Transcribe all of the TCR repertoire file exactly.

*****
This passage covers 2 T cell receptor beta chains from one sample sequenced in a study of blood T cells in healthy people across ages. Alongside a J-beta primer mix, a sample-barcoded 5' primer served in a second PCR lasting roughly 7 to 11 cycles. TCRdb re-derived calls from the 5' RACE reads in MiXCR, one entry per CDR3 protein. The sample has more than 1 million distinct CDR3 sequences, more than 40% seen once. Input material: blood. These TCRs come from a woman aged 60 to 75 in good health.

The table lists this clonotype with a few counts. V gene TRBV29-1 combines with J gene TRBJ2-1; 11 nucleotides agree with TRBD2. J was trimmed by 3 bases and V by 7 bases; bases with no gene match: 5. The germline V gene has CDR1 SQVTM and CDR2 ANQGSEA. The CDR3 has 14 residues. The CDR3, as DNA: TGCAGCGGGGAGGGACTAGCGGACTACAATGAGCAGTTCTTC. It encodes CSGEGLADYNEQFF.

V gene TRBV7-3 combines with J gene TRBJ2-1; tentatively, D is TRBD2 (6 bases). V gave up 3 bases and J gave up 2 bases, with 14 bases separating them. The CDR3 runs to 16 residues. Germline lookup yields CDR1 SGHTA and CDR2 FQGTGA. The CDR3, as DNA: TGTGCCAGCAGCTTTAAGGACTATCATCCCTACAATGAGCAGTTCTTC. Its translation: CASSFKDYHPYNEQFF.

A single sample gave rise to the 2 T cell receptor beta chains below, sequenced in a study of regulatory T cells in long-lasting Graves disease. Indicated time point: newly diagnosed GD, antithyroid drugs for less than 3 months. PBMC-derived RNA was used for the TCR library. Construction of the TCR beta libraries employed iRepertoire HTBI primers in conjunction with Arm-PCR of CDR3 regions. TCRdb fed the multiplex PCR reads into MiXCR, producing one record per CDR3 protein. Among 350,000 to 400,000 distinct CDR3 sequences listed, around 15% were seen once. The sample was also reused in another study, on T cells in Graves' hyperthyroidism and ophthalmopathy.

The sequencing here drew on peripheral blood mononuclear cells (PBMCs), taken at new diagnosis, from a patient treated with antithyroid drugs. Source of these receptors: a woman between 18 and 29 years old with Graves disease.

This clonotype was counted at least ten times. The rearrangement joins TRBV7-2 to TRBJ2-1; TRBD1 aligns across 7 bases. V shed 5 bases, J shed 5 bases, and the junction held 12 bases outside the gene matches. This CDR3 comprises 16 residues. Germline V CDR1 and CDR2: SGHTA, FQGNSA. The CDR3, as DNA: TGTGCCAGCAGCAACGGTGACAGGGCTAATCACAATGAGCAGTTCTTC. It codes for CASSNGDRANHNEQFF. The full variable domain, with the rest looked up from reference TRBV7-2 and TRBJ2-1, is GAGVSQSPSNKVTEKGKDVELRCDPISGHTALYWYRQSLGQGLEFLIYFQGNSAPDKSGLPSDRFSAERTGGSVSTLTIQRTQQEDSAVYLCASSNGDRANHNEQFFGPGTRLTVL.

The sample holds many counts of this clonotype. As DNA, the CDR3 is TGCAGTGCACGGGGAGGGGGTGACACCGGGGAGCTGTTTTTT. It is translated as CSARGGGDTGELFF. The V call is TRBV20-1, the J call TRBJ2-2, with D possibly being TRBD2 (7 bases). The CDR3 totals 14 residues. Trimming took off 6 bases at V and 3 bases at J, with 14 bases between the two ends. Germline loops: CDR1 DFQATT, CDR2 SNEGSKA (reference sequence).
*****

This passage covers 2 T cell receptor beta chains from one sample sequenced in a study of blood T cells in healthy people across ages. Alongside a J-beta primer mix, a sample-barcoded 5' primer served in a second PCR lasting roughly 7 to 11 cycles. TCRdb re-derived calls from the 5' RACE reads in MiXCR, one entry per CDR3 protein. The sample has more than 1 million distinct CDR3 sequences, more than 40% seen once. Input material: blood. These TCRs come from a woman aged 60 to 75 in good health.

The table lists this clonotype with a few counts. V gene TRBV29-1 combines with J gene TRBJ2-1; 11 nucleotides agree with TRBD2. J was trimmed by 3 bases and V by 7 bases; bases with no gene match: 5. The germline V gene has CDR1 SQVTM and CDR2 ANQGSEA. The CDR3 has 14 residues. The CDR3, as DNA: TGCAGCGGGGAGGGACTAGCGGACTACAATGAGCAGTTCTTC. It encodes CSGEGLADYNEQFF.

V gene TRBV7-3 combines with J gene TRBJ2-1; tentatively, D is TRBD2 (6 bases). V gave up 3 bases and J gave up 2 bases, with 14 bases separating them. The CDR3 runs to 16 residues. Germline lookup yields CDR1 SGHTA and CDR2 FQGTGA. The CDR3, as DNA: TGTGCCAGCAGCTTTAAGGACTATCATCCCTACAATGAGCAGTTCTTC. Its translation: CASSFKDYHPYNEQFF.

A single sample gave rise to the 2 T cell receptor beta chains below, sequenced in a study of regulatory T cells in long-lasting Graves disease. Indicated time point: newly diagnosed GD, antithyroid drugs for less than 3 months. PBMC-derived RNA was used for the TCR library. Construction of the TCR beta libraries employed iRepertoire HTBI primers in conjunction with Arm-PCR of CDR3 regions. TCRdb fed the multiplex PCR reads into MiXCR, producing one record per CDR3 protein. Among 350,000 to 400,000 distinct CDR3 sequences listed, around 15% were seen once. The sample was also reused in another study, on T cells in Graves' hyperthyroidism and ophthalmopathy.

The sequencing here drew on peripheral blood mononuclear cells (PBMCs), taken at new diagnosis, from a patient treated with antithyroid drugs. Source of these receptors: a woman between 18 and 29 years old with Graves disease.

This clonotype was counted at least ten times. The rearrangement joins TRBV7-2 to TRBJ2-1; TRBD1 aligns across 7 bases. V shed 5 bases, J shed 5 bases, and the junction held 12 bases outside the gene matches. This CDR3 comprises 16 residues. Germline V CDR1 and CDR2: SGHTA, FQGNSA. The CDR3, as DNA: TGTGCCAGCAGCAACGGTGACAGGGCTAATCACAATGAGCAGTTCTTC. It codes for CASSNGDRANHNEQFF. The full variable domain, with the rest looked up from reference TRBV7-2 and TRBJ2-1, is GAGVSQSPSNKVTEKGKDVELRCDPISGHTALYWYRQSLGQGLEFLIYFQGNSAPDKSGLPSDRFSAERTGGSVSTLTIQRTQQEDSAVYLCASSNGDRANHNEQFFGPGTRLTVL.

The sample holds many counts of this clonotype. As DNA, the CDR3 is TGCAGTGCACGGGGAGGGGGTGACACCGGGGAGCTGTTTTTT. It is translated as CSARGGGDTGELFF. The V call is TRBV20-1, the J call TRBJ2-2, with D possibly being TRBD2 (7 bases). The CDR3 totals 14 residues. Trimming took off 6 bases at V and 3 bases at J, with 14 bases between the two ends. Germline loops: CDR1 DFQATT, CDR2 SNEGSKA (reference sequence).